USD President's Report 1985

sible citizenship. Such issues as nuclear proliferation, integration of increas- ing numbers of minorities, international trade imbalances, and national budget deficits are long-term problems which will require the best minds we can offer; minds which relate. to the public, not personal, good. Issues are no less demanding at the state and local levels. In California we have been unable to resolve such problems as legislative reapportionment, the state's water distribution, urban sprawl or mass transit needs. Many state and local politicians seem to flow with those decisions that most positively influence their political careers - whether the decisions are best for the com- mon good or not. We must ask if our best minds, our most capable leaders, and most com- mitted citizens are accepting roles in the public interest. Are we developing statesmen? If the answer is "no," and I suspect it is, then we must give serious attention to adjusting our college experiences to instill the values of civic respon- sibility. As Morris Janowitz points out in Reconstruction ofPatriotism, "Today, people know a great deal about their civil rights. Do they know as much about their civic responsibilities?" The interest of freshmen students nationally in money, power and status has shown a marked increase during the past decade, according to the results

Public service is an expression of the traditional sense of community, a recog- nition that we are all dependent on one another for a variety of needs. Social responsibility and commitment to the community are shared values which can be expressed through involvement in public service. All tao often, the academic life is one al isolation from the surrounding com- munity. Students especially need the opportunity to express that part of themselves which embodies spiritual or altruistic values. Public service is the most direct way of transmitting to stu• dents the very essence of what it means to be value-oriented , while at the same time providing a very tangible benefit ta members of the community. The legal profession has long recag• nized the need to provide service to the community in the form of pro bono publico work. In fact, some bar associa- tions now require it of their members. It is never too early to sensitize stu- dents, especially those caught up in the competitive arena of law school, to the necessity of providing services to the community as a way of sharing tra- ditional community values of social responsibility and simple caring.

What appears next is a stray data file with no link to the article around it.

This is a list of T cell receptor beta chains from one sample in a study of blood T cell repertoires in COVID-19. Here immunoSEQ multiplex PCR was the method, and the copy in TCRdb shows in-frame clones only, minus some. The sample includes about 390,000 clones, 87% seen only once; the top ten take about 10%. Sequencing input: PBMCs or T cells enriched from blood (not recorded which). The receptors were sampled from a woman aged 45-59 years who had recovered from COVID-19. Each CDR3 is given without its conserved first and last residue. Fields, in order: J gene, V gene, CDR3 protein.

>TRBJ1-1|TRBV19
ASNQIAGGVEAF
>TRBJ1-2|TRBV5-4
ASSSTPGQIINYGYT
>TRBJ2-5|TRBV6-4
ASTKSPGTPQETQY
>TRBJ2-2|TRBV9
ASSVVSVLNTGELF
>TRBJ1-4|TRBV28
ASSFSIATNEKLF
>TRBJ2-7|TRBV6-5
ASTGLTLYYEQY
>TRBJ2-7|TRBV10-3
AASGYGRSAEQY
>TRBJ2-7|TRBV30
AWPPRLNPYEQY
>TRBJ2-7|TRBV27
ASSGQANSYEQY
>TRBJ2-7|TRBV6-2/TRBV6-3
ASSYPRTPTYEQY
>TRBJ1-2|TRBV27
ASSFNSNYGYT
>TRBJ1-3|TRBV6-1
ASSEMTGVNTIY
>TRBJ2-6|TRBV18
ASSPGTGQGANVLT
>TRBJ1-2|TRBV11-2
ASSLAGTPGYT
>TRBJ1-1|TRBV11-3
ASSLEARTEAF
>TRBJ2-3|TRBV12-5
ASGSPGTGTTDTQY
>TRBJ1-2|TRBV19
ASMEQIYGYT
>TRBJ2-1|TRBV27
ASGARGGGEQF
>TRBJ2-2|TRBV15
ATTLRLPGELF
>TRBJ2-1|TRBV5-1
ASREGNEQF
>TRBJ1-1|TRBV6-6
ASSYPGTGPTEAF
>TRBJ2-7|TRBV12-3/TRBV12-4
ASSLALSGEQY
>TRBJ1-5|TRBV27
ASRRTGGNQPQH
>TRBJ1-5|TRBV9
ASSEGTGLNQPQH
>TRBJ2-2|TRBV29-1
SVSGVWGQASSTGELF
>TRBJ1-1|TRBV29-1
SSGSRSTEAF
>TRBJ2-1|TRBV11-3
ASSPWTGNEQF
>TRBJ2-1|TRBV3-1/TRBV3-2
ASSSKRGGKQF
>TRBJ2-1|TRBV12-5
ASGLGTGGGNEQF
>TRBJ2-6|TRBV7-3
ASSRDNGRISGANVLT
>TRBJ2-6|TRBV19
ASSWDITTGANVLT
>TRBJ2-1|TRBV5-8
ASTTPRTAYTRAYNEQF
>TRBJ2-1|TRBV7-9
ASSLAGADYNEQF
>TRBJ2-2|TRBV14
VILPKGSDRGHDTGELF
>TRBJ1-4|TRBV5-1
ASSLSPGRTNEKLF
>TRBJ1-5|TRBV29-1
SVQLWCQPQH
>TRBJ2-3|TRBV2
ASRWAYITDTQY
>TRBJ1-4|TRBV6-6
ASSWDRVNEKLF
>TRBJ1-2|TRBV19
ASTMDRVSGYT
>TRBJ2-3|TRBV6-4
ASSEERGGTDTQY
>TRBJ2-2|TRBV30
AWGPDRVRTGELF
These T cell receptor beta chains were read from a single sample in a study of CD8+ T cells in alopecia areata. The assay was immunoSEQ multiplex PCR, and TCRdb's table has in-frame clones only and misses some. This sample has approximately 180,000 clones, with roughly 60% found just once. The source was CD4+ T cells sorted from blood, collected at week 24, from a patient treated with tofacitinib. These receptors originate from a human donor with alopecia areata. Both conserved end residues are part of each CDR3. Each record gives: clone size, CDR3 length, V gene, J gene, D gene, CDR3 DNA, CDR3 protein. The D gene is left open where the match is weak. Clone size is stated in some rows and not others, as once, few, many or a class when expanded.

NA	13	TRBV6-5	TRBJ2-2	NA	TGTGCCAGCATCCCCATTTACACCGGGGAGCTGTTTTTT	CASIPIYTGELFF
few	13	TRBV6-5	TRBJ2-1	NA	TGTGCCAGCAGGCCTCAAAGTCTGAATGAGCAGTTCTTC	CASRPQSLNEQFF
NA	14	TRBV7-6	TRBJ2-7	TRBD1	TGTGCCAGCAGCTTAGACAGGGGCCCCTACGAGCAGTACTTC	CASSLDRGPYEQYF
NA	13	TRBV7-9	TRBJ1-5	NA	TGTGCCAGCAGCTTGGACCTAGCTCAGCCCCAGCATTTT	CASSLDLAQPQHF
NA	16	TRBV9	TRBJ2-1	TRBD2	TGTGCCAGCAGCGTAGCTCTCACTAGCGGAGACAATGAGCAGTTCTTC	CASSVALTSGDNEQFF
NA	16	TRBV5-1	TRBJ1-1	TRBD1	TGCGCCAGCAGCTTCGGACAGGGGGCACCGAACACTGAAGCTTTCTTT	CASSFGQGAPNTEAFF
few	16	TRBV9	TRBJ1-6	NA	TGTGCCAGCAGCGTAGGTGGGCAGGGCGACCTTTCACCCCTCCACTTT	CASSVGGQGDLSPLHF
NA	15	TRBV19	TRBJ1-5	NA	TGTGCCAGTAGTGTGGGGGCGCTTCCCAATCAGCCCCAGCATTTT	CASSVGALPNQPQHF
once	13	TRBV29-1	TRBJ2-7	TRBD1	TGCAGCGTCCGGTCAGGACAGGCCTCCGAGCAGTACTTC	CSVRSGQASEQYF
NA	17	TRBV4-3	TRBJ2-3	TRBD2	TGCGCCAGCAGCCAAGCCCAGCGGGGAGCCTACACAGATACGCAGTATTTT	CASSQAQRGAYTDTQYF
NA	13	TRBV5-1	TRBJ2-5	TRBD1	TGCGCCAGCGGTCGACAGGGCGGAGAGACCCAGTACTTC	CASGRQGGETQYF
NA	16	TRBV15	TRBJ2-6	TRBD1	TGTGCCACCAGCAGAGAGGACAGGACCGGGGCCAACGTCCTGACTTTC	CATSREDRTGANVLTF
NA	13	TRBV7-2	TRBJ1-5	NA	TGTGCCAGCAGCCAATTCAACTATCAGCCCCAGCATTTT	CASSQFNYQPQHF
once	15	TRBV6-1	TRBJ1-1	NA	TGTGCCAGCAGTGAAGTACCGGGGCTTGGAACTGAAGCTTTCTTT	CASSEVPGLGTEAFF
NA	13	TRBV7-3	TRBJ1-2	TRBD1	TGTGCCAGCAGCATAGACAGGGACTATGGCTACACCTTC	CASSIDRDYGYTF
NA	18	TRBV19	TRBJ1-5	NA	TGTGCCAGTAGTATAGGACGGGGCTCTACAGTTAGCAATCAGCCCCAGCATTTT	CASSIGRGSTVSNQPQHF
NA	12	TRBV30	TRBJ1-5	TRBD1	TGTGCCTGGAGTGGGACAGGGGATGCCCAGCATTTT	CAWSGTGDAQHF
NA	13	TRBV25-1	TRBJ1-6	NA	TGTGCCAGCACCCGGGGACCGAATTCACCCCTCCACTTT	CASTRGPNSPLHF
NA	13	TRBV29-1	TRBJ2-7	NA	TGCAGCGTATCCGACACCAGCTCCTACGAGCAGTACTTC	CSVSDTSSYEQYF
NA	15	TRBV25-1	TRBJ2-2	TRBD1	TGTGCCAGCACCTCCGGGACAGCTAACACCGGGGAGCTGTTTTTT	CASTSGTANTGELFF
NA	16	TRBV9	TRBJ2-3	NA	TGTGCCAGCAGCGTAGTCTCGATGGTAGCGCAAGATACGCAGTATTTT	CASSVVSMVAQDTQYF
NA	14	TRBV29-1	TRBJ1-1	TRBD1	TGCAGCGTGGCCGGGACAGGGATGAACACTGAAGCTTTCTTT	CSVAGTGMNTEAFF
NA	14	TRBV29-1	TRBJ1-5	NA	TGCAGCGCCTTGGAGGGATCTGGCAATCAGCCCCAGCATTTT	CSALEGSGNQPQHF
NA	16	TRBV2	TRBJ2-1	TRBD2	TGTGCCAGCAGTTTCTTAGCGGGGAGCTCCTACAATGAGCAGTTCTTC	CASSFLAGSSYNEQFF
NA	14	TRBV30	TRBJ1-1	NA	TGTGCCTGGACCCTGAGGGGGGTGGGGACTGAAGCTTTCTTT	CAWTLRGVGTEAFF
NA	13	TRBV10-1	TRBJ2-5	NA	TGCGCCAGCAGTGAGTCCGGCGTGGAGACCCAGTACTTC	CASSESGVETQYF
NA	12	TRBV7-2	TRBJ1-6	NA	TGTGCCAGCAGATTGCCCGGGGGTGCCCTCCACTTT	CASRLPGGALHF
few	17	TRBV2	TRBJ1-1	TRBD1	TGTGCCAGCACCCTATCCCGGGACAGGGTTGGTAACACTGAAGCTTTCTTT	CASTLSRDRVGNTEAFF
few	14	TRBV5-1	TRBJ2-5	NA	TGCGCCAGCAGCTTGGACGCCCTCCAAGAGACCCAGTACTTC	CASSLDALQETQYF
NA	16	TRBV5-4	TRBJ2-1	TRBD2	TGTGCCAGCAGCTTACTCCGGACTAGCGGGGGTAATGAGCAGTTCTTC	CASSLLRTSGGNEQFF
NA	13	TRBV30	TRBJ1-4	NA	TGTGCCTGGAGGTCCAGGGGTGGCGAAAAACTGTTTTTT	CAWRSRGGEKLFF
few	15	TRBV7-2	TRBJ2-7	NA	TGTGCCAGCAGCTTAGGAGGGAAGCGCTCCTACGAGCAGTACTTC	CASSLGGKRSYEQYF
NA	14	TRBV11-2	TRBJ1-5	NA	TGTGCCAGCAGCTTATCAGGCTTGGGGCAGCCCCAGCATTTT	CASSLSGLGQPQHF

Law students who serve the Linda Vista Legal Clinic meet regularly co discuss the problems of their clients. The Linda Vista Clinic provides civil legal services co indigent residents of Linda Vista.

Theres a Pl ayer is director of USD's legal clinics and a professor in the Schoo/ of law.

Stan and Mary Meiring of Del Cerro admi re the yardwork of Phi Kappa Theta fraternity members who worked in the Meirings' backyard during the student government's annual Senior Outreach Weekend. About 35 seniors received more than 300 hours of voluntee r student labor during this year's weekend.





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